In Hamdan, Al-Qaeda Is The Winner

The Supreme Court handed down a 5-3 decision in the case of Hamdan v. Rumsfeld, finding that the government does not have the right to try al-Qaeda detainees at Guantanamo Bay in military tribunals.

SCOTUSblog has has excerpts of the decision as well as this bombshell observation:

More importantly, the Court held that Common Article 3 of Geneva aplies as a matter of treaty obligation to the conflict against Al Qaeda. That is the HUGE part of today’s ruling. The commissions are the least of it. This basically resolves the debate about interrogation techniques, because Common Article 3 provides that detained persons “shall in all circumstances be treated humanely,” and that “[t]o this end,” certain specified acts “are and shall remain prohibited at any time and in any place whatsoever”—including “cruel treatment and torture,” and “outrages upon personal dignity, in particular humiliating and degrading treatment.” This standard, not limited to the restrictions of the due process clause, is much more restrictive than even the McCain Amendment. See my further discussion here.

This is huge, as it very broadly grants privileges to al-Qaeda terrorists captured in the field. The particular language at stake here is contained in Article 3(1) of the Conventions:

(a) violence to life and person, in particular murder of all kinds, mutilation, cruel treatment and torture; (b) taking of hostages; (c) outrages upon personal dignity, in particular, humiliating and degrading treatment; (d) the passing of sentences and the carrying out of executions without previous judgment pronounced by a regularly constituted court affording all the judicial guarantees which are recognized as indispensable by civilized peoples.

The Administration had said that the conflict with al-Qaeda doesn’t meet the terms of Article III because of this introductory language:

In the case of armed conflict not of an international character occurring in the territory of one of the High Contracting Parties, each Party to the conflict shall be bound to apply, as a minimum, the following provisions:

(Emphasis mine)

Justice Stevens (in the majority opinion) did not accept that argument:

The D. C. Circuit ruled Common Article 3 inapplicable to Hamdan because the conflict with al Qaeda is international in scope and thus not a “conflict not of an international character. ” That reasoning is erroneous. That the quoted phrase bears its literal meaning and is used here in contradistinction to a conflict between nations is demonstrated by Common Article 2, which limits its own application to any armed conflict between signatories and provides that signatories must abide by all terms of the Conventions even if another party to the conflict is a nonsignatory, so long as the nonsignatory “accepts and applies” those terms. Common Article 3, by contrast, affords some minimal protection, falling short of full protection under the Conventions, to individuals associated with neither a signatory nor even a nonsignatory who are involved in a conflict “in the territory of” a signatory. The latter kind of conflict does not involve a clash between nations (whether signatories or not). Pp. 65-68.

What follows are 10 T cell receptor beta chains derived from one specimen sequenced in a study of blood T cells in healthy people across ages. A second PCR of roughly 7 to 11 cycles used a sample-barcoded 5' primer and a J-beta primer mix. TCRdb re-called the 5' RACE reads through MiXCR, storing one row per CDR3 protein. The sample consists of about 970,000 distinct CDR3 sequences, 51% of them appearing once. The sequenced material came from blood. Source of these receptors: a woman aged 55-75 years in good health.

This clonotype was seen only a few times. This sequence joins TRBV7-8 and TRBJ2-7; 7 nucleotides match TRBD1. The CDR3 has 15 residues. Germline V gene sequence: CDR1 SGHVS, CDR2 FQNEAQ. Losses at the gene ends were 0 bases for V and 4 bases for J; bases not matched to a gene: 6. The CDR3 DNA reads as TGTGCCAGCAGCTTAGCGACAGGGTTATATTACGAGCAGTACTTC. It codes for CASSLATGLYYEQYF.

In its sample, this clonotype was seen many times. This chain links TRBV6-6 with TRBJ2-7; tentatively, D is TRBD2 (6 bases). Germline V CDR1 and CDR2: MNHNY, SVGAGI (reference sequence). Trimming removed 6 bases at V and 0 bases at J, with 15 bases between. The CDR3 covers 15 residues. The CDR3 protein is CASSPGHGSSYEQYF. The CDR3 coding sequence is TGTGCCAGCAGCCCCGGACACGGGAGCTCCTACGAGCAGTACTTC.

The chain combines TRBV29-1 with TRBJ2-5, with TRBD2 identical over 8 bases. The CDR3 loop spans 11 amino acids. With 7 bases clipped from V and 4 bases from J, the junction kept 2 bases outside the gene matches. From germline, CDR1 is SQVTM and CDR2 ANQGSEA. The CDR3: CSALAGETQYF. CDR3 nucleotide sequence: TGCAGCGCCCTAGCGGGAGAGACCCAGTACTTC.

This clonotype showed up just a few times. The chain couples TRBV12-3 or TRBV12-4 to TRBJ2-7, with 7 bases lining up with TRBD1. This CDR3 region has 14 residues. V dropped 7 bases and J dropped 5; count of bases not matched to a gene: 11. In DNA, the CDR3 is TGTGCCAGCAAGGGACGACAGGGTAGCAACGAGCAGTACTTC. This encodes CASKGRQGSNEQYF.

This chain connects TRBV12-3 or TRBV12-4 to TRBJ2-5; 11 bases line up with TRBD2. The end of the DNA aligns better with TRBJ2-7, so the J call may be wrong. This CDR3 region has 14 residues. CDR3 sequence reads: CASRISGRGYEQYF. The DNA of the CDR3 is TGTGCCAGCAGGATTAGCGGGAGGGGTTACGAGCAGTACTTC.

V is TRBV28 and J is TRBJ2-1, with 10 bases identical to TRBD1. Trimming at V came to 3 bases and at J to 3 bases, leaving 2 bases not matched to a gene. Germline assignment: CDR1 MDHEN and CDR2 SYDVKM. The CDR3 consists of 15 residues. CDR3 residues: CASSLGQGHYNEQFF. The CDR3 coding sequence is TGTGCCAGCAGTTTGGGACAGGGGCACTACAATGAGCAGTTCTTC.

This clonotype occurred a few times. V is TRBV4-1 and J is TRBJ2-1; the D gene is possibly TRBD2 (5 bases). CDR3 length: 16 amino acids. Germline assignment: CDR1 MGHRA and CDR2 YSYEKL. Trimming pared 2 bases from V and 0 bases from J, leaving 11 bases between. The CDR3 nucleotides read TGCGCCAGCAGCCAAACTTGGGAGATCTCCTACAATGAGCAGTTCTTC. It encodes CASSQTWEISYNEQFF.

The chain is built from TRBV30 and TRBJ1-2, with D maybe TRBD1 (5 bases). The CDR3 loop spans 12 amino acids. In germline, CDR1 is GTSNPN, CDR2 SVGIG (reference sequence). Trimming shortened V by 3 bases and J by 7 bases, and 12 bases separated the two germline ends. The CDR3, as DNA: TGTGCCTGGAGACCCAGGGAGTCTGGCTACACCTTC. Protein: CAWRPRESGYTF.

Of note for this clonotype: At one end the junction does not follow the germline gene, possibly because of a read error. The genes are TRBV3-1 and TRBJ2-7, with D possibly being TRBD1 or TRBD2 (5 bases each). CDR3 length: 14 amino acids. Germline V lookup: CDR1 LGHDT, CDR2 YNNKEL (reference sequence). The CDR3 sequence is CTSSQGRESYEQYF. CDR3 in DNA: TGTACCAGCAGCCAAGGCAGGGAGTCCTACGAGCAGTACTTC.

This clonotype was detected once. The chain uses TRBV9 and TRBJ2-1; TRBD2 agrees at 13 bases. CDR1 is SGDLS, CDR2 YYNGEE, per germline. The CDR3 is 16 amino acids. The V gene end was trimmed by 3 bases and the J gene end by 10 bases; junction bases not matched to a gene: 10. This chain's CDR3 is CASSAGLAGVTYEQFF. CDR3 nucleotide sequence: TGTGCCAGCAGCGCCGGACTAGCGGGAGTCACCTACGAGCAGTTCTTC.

From my reading of this, Justice Stevens argues that a signatory to the Conventions cannot argue that Article 3 does not apply under any circumstances, and the intent of Article 3 was to provide a base-line rule for the treatment of prisoners, regardless of whether their forces are signatories to the treaty and apparently regardless of whether or not they actually follow the treaty.

The problem I have with this line of reasoning is that if that is true, what benefits are there to following the Conventions? A group like al-Qaeda loses almost nothing when they engage in barbaric actions such as beheading as they know that when they’re captured, they can’t even be called names under the Hamdan decision. If there’s no detriment to not following the Conventions, why would a belligerant party ever bother to follow them? They’re granted protections regardless of their actions, which essentially make the Conventions meaningless in terms of their enforcement of civilized warfare in an age of terrorism. There’s already a prima facie case that groups like al-Qaeda have absolutely no concern with international law and humanitarian treatment of prisoners – and yet they must now be treated with kid gloves.